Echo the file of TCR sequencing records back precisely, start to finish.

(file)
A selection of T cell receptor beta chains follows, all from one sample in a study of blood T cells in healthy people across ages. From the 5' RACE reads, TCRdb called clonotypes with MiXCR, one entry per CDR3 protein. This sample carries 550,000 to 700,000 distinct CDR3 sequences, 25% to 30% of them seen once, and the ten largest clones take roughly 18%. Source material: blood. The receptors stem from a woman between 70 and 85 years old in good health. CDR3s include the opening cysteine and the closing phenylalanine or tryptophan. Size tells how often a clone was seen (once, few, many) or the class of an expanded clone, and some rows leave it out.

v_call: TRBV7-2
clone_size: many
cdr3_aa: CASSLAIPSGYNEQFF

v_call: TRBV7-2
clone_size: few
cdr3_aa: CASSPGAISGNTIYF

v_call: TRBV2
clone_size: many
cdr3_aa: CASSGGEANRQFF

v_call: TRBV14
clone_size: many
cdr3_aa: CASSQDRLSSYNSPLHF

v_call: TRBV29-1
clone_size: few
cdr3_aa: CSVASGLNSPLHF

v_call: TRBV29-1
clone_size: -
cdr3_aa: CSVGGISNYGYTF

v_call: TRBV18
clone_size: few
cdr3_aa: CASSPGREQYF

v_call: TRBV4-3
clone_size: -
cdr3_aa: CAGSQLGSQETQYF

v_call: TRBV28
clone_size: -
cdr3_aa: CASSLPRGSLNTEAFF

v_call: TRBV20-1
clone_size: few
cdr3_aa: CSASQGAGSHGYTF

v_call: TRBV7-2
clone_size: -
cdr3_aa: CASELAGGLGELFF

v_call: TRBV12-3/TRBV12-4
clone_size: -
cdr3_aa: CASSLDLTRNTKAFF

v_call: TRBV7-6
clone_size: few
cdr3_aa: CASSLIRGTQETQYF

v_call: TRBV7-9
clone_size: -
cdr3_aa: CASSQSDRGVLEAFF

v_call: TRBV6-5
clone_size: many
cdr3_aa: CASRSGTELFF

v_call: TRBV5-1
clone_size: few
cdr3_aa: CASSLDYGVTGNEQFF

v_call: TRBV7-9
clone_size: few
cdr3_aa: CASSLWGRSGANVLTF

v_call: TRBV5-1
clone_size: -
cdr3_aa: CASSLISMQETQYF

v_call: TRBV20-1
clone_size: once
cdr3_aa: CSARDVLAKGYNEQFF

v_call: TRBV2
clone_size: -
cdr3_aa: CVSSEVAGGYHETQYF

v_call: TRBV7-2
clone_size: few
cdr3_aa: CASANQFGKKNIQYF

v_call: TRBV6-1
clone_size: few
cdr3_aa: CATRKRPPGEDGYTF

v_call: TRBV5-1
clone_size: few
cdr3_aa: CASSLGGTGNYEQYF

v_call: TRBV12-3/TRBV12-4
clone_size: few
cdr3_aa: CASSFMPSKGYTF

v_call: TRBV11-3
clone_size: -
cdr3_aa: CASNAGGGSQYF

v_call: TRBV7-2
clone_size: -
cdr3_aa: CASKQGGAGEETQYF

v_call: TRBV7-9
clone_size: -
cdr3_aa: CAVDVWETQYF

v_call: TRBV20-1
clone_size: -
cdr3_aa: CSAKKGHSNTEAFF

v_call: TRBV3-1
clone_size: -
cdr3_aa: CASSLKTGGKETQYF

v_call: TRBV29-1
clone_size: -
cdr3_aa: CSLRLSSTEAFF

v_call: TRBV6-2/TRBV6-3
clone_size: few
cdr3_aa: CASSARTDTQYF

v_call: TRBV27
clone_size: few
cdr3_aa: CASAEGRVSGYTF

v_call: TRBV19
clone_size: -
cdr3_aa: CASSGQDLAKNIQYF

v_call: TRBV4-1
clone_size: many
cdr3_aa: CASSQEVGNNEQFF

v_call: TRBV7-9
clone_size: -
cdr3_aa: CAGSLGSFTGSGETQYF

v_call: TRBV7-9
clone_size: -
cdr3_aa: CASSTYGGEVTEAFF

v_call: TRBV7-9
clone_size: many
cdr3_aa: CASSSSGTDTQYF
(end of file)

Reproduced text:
A selection of T cell receptor beta chains follows, all from one sample in a study of blood T cells in healthy people across ages. From the 5' RACE reads, TCRdb called clonotypes with MiXCR, one entry per CDR3 protein. This sample carries 550,000 to 700,000 distinct CDR3 sequences, 25% to 30% of them seen once, and the ten largest clones take roughly 18%. Source material: blood. The receptors stem from a woman between 70 and 85 years old in good health. CDR3s include the opening cysteine and the closing phenylalanine or tryptophan. Size tells how often a clone was seen (once, few, many) or the class of an expanded clone, and some rows leave it out.

v_call: TRBV7-2
clone_size: many
cdr3_aa: CASSLAIPSGYNEQFF

v_call: TRBV7-2
clone_size: few
cdr3_aa: CASSPGAISGNTIYF

v_call: TRBV2
clone_size: many
cdr3_aa: CASSGGEANRQFF

v_call: TRBV14
clone_size: many
cdr3_aa: CASSQDRLSSYNSPLHF

v_call: TRBV29-1
clone_size: few
cdr3_aa: CSVASGLNSPLHF

v_call: TRBV29-1
clone_size: -
cdr3_aa: CSVGGISNYGYTF

v_call: TRBV18
clone_size: few
cdr3_aa: CASSPGREQYF

v_call: TRBV4-3
clone_size: -
cdr3_aa: CAGSQLGSQETQYF

v_call: TRBV28
clone_size: -
cdr3_aa: CASSLPRGSLNTEAFF

v_call: TRBV20-1
clone_size: few
cdr3_aa: CSASQGAGSHGYTF

v_call: TRBV7-2
clone_size: -
cdr3_aa: CASELAGGLGELFF

v_call: TRBV12-3/TRBV12-4
clone_size: -
cdr3_aa: CASSLDLTRNTKAFF

v_call: TRBV7-6
clone_size: few
cdr3_aa: CASSLIRGTQETQYF

v_call: TRBV7-9
clone_size: -
cdr3_aa: CASSQSDRGVLEAFF

v_call: TRBV6-5
clone_size: many
cdr3_aa: CASRSGTELFF

v_call: TRBV5-1
clone_size: few
cdr3_aa: CASSLDYGVTGNEQFF

v_call: TRBV7-9
clone_size: few
cdr3_aa: CASSLWGRSGANVLTF

v_call: TRBV5-1
clone_size: -
cdr3_aa: CASSLISMQETQYF

v_call: TRBV20-1
clone_size: once
cdr3_aa: CSARDVLAKGYNEQFF

v_call: TRBV2
clone_size: -
cdr3_aa: CVSSEVAGGYHETQYF

v_call: TRBV7-2
clone_size: few
cdr3_aa: CASANQFGKKNIQYF

v_call: TRBV6-1
clone_size: few
cdr3_aa: CATRKRPPGEDGYTF

v_call: TRBV5-1
clone_size: few
cdr3_aa: CASSLGGTGNYEQYF

v_call: TRBV12-3/TRBV12-4
clone_size: few
cdr3_aa: CASSFMPSKGYTF

v_call: TRBV11-3
clone_size: -
cdr3_aa: CASNAGGGSQYF

v_call: TRBV7-2
clone_size: -
cdr3_aa: CASKQGGAGEETQYF

v_call: TRBV7-9
clone_size: -
cdr3_aa: CAVDVWETQYF

v_call: TRBV20-1
clone_size: -
cdr3_aa: CSAKKGHSNTEAFF

v_call: TRBV3-1
clone_size: -
cdr3_aa: CASSLKTGGKETQYF

v_call: TRBV29-1
clone_size: -
cdr3_aa: CSLRLSSTEAFF

v_call: TRBV6-2/TRBV6-3
clone_size: few
cdr3_aa: CASSARTDTQYF

v_call: TRBV27
clone_size: few
cdr3_aa: CASAEGRVSGYTF

v_call: TRBV19
clone_size: -
cdr3_aa: CASSGQDLAKNIQYF

v_call: TRBV4-1
clone_size: many
cdr3_aa: CASSQEVGNNEQFF

v_call: TRBV7-9
clone_size: -
cdr3_aa: CAGSLGSFTGSGETQYF

v_call: TRBV7-9
clone_size: -
cdr3_aa: CASSTYGGEVTEAFF

v_call: TRBV7-9
clone_size: many
cdr3_aa: CASSSSGTDTQYF